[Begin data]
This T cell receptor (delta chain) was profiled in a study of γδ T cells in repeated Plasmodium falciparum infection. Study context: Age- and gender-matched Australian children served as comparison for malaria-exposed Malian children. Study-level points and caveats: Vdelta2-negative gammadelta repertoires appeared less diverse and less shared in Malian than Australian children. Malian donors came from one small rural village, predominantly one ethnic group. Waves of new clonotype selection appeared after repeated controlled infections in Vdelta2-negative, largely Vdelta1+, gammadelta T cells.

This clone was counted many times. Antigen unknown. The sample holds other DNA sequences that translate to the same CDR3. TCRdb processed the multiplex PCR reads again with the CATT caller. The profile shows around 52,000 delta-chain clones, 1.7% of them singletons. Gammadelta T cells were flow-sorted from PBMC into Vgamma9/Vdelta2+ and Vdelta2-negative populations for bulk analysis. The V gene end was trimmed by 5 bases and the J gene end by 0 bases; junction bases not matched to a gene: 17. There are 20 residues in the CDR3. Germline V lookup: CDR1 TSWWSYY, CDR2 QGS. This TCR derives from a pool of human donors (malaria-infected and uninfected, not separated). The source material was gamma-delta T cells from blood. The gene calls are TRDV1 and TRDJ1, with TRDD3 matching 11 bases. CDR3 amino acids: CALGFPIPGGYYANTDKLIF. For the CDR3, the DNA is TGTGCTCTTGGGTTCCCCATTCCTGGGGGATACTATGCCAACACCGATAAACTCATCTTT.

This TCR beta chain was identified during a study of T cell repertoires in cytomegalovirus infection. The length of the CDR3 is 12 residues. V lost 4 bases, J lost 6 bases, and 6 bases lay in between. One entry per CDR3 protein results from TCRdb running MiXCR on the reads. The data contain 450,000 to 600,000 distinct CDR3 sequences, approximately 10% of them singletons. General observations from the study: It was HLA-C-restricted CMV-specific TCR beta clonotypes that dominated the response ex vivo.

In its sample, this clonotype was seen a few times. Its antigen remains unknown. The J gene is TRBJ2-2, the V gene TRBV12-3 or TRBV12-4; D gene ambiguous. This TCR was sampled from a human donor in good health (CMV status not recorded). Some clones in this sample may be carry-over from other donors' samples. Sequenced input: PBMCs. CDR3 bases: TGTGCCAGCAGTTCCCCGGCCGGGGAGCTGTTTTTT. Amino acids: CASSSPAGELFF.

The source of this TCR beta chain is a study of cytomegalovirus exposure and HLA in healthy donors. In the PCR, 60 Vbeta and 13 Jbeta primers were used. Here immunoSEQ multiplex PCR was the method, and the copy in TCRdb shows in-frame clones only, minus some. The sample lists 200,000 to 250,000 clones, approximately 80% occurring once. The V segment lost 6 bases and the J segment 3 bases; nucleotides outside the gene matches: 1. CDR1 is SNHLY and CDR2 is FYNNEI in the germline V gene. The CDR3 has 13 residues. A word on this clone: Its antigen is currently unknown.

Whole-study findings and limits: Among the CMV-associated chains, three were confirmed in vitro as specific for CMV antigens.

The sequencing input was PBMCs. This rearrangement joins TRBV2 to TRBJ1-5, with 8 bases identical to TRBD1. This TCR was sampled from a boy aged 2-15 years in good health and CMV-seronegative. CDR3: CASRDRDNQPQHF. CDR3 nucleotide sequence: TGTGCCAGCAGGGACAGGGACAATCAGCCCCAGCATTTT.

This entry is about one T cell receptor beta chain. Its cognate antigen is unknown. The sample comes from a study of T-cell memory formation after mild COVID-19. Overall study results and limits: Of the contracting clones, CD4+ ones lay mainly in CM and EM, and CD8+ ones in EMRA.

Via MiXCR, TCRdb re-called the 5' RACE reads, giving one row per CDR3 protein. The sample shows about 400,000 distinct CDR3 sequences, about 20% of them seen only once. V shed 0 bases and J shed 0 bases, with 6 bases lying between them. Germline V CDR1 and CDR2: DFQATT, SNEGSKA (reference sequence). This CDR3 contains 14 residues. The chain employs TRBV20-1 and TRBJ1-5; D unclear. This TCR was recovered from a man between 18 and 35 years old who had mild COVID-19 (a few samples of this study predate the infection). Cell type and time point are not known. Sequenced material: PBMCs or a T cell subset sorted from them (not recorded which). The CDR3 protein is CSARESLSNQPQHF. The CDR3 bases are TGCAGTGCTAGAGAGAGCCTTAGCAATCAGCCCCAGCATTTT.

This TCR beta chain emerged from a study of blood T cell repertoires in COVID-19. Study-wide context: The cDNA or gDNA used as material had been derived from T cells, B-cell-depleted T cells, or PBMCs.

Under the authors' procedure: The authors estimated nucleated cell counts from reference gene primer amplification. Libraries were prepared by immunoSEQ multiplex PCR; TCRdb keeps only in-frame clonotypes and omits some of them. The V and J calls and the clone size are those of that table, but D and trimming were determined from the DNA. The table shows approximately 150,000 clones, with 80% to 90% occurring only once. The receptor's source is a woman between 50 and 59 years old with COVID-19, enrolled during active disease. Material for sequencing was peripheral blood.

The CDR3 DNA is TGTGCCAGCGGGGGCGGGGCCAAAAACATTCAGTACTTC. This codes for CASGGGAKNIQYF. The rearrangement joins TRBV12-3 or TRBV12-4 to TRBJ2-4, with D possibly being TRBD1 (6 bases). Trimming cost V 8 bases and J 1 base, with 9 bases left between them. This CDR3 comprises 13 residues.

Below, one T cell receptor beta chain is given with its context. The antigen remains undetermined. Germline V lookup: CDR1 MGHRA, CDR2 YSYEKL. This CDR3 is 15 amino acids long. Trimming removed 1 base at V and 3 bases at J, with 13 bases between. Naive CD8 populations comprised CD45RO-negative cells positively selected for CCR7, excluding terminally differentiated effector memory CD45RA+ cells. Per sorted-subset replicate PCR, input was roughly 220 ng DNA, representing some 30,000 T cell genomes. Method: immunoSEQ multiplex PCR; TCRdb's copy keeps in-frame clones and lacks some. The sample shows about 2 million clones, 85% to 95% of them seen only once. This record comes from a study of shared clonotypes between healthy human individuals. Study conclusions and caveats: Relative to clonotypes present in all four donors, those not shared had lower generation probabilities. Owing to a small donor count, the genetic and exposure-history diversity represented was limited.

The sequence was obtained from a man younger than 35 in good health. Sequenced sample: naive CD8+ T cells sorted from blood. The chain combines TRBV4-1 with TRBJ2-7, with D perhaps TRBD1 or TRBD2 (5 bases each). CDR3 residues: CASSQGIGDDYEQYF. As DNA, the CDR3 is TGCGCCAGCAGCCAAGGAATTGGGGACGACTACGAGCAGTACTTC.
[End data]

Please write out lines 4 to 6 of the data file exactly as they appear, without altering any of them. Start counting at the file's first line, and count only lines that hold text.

In its sample, this clonotype was seen a few times. Its antigen remains unknown. The J gene is TRBJ2-2, the V gene TRBV12-3 or TRBV12-4; D gene ambiguous. This TCR was sampled from a human donor in good health (CMV status not recorded). Some clones in this sample may be carry-over from other donors' samples. Sequenced input: PBMCs. CDR3 bases: TGTGCCAGCAGTTCCCCGGCCGGGGAGCTGTTTTTT. Amino acids: CASSSPAGELFF.

The source of this TCR beta chain is a study of cytomegalovirus exposure and HLA in healthy donors. In the PCR, 60 Vbeta and 13 Jbeta primers were used. Here immunoSEQ multiplex PCR was the method, and the copy in TCRdb shows in-frame clones only, minus some. The sample lists 200,000 to 250,000 clones, approximately 80% occurring once. The V segment lost 6 bases and the J segment 3 bases; nucleotides outside the gene matches: 1. CDR1 is SNHLY and CDR2 is FYNNEI in the germline V gene. The CDR3 has 13 residues. A word on this clone: Its antigen is currently unknown.

Whole-study findings and limits: Among the CMV-associated chains, three were confirmed in vitro as specific for CMV antigens.